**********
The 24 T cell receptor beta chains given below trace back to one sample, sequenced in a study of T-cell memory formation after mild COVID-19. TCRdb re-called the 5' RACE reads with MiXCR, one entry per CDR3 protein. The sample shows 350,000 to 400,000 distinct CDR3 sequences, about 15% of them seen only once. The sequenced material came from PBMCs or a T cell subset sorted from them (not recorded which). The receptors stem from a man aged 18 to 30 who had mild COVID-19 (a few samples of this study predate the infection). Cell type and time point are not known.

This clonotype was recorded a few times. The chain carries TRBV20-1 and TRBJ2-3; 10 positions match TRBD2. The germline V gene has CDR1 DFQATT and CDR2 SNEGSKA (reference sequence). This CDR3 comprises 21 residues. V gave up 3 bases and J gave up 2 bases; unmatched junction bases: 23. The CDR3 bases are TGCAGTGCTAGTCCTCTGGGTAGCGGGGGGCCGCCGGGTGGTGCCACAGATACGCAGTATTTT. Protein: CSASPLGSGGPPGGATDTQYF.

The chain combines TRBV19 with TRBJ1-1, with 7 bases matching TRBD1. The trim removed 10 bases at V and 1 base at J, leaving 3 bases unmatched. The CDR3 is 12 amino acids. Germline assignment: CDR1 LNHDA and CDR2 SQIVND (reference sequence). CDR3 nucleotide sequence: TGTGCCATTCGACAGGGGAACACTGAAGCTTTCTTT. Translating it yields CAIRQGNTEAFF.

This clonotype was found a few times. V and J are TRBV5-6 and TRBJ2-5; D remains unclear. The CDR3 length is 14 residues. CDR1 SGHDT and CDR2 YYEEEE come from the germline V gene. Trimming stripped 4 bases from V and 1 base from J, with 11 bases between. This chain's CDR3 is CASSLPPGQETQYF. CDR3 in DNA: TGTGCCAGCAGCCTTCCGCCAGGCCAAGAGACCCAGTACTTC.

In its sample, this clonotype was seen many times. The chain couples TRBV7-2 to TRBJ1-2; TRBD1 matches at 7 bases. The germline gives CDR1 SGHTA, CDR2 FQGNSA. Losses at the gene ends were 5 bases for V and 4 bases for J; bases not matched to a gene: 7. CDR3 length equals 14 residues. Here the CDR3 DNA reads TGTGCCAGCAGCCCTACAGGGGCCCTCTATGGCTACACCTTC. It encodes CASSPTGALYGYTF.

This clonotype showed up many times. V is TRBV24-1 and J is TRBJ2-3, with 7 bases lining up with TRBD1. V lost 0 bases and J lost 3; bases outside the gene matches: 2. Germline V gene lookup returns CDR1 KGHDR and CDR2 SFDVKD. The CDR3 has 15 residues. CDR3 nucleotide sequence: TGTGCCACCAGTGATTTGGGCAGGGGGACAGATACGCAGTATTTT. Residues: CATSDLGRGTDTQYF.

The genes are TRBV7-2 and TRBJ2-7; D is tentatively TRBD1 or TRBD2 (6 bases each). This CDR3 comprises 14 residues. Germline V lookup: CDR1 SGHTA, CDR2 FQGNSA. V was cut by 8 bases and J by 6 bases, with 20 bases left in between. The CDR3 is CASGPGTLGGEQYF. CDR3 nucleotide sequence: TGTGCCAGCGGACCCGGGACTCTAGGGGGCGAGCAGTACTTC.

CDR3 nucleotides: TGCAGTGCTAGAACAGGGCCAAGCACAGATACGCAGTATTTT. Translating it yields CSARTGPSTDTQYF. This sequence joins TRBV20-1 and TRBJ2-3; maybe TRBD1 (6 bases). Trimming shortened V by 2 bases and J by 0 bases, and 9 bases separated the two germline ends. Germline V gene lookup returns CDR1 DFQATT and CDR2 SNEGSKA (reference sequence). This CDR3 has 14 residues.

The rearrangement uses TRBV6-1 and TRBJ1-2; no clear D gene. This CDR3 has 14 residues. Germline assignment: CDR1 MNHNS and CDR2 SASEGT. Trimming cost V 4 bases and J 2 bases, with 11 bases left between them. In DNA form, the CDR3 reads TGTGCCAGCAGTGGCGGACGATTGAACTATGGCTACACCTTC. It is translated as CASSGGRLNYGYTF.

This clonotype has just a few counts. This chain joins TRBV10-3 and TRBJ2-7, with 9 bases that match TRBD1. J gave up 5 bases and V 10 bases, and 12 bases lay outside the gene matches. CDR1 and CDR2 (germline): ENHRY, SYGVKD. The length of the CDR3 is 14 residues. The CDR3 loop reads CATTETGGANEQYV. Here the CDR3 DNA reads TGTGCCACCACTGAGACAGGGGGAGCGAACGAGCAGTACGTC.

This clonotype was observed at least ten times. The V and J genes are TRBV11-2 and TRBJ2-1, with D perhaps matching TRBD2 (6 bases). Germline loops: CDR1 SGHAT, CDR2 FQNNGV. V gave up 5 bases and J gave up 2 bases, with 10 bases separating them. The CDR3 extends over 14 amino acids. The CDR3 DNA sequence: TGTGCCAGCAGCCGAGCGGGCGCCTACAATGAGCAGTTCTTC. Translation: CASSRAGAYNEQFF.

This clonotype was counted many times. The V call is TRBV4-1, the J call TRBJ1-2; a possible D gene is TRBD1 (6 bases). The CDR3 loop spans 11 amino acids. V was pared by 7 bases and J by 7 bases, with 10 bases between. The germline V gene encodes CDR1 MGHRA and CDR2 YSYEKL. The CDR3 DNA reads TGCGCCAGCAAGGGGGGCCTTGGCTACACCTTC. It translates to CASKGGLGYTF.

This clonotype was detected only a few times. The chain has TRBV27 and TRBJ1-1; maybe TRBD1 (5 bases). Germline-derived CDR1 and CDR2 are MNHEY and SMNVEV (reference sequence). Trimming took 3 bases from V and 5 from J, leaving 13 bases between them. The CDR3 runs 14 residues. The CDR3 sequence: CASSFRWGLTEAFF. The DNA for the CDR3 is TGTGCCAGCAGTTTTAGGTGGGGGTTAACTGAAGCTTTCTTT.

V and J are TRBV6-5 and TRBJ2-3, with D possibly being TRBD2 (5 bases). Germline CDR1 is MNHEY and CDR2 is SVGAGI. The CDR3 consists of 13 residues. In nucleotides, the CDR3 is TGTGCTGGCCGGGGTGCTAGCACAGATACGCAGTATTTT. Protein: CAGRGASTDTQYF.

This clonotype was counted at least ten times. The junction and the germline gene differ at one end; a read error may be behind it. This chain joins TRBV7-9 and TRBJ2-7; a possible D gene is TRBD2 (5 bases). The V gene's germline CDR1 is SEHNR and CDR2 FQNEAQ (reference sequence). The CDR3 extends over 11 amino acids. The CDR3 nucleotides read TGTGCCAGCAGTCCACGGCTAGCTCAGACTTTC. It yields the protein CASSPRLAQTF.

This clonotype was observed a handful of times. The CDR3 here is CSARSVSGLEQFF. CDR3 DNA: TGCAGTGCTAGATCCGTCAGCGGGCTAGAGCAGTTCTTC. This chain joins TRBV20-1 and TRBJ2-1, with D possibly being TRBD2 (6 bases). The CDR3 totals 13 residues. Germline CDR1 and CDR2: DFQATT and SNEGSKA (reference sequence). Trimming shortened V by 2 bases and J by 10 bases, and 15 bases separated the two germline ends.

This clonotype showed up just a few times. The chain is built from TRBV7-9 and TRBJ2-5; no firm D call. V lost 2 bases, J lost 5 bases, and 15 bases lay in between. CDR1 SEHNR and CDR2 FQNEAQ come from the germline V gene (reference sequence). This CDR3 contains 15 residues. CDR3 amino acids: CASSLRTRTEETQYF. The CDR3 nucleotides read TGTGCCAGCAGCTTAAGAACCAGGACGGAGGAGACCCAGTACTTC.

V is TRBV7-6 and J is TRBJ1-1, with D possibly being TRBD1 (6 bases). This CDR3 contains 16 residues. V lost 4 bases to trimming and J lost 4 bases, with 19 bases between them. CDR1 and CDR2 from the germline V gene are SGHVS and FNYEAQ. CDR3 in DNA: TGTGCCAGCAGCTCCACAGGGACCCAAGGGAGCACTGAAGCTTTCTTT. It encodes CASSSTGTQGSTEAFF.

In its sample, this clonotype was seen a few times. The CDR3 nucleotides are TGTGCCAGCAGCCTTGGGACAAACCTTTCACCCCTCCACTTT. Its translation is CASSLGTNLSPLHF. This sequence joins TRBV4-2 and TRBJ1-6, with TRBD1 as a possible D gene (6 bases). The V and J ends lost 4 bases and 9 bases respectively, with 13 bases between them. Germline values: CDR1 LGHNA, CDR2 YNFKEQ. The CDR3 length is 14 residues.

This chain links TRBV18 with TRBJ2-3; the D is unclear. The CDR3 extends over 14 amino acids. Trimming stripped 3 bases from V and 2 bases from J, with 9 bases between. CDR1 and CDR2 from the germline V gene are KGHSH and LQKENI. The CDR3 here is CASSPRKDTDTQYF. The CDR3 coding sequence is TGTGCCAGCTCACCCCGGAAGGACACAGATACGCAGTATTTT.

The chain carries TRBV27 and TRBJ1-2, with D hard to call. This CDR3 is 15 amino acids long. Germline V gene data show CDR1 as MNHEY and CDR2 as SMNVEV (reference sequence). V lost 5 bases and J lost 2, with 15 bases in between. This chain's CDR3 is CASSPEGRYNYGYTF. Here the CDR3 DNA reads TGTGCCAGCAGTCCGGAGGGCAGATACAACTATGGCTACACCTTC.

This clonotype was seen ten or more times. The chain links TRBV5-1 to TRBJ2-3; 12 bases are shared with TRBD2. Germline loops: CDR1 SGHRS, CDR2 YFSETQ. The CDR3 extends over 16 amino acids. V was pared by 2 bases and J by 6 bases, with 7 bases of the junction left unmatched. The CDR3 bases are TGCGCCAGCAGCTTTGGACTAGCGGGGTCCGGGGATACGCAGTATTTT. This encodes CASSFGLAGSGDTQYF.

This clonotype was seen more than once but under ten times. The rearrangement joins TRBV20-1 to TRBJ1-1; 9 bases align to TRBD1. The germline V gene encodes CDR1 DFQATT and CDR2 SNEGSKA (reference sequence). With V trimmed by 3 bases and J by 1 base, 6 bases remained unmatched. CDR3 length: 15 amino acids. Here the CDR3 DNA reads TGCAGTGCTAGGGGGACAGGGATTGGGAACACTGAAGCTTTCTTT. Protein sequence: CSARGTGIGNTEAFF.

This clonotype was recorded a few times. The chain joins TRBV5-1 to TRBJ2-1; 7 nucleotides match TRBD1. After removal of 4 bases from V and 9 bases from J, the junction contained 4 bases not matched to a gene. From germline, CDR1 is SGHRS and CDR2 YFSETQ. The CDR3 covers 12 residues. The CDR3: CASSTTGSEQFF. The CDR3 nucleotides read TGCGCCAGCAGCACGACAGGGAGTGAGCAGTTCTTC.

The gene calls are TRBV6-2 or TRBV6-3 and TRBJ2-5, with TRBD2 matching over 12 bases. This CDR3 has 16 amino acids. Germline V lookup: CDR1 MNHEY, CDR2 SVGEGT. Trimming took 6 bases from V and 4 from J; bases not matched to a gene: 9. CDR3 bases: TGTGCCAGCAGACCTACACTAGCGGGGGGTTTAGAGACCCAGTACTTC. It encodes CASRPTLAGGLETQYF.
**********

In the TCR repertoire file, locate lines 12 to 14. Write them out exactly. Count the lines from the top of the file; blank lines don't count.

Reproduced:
This clonotype was counted many times. The V call is TRBV4-1, the J call TRBJ1-2; a possible D gene is TRBD1 (6 bases). The CDR3 loop spans 11 amino acids. V was pared by 7 bases and J by 7 bases, with 10 bases between. The germline V gene encodes CDR1 MGHRA and CDR2 YSYEKL. The CDR3 DNA reads TGCGCCAGCAAGGGGGGCCTTGGCTACACCTTC. It translates to CASKGGLGYTF.

This clonotype was detected only a few times. The chain has TRBV27 and TRBJ1-1; maybe TRBD1 (5 bases). Germline-derived CDR1 and CDR2 are MNHEY and SMNVEV (reference sequence). Trimming took 3 bases from V and 5 from J, leaving 13 bases between them. The CDR3 runs 14 residues. The CDR3 sequence: CASSFRWGLTEAFF. The DNA for the CDR3 is TGTGCCAGCAGTTTTAGGTGGGGGTTAACTGAAGCTTTCTTT.

V and J are TRBV6-5 and TRBJ2-3, with D possibly being TRBD2 (5 bases). Germline CDR1 is MNHEY and CDR2 is SVGAGI. The CDR3 consists of 13 residues. In nucleotides, the CDR3 is TGTGCTGGCCGGGGTGCTAGCACAGATACGCAGTATTTT. Protein: CAGRGASTDTQYF.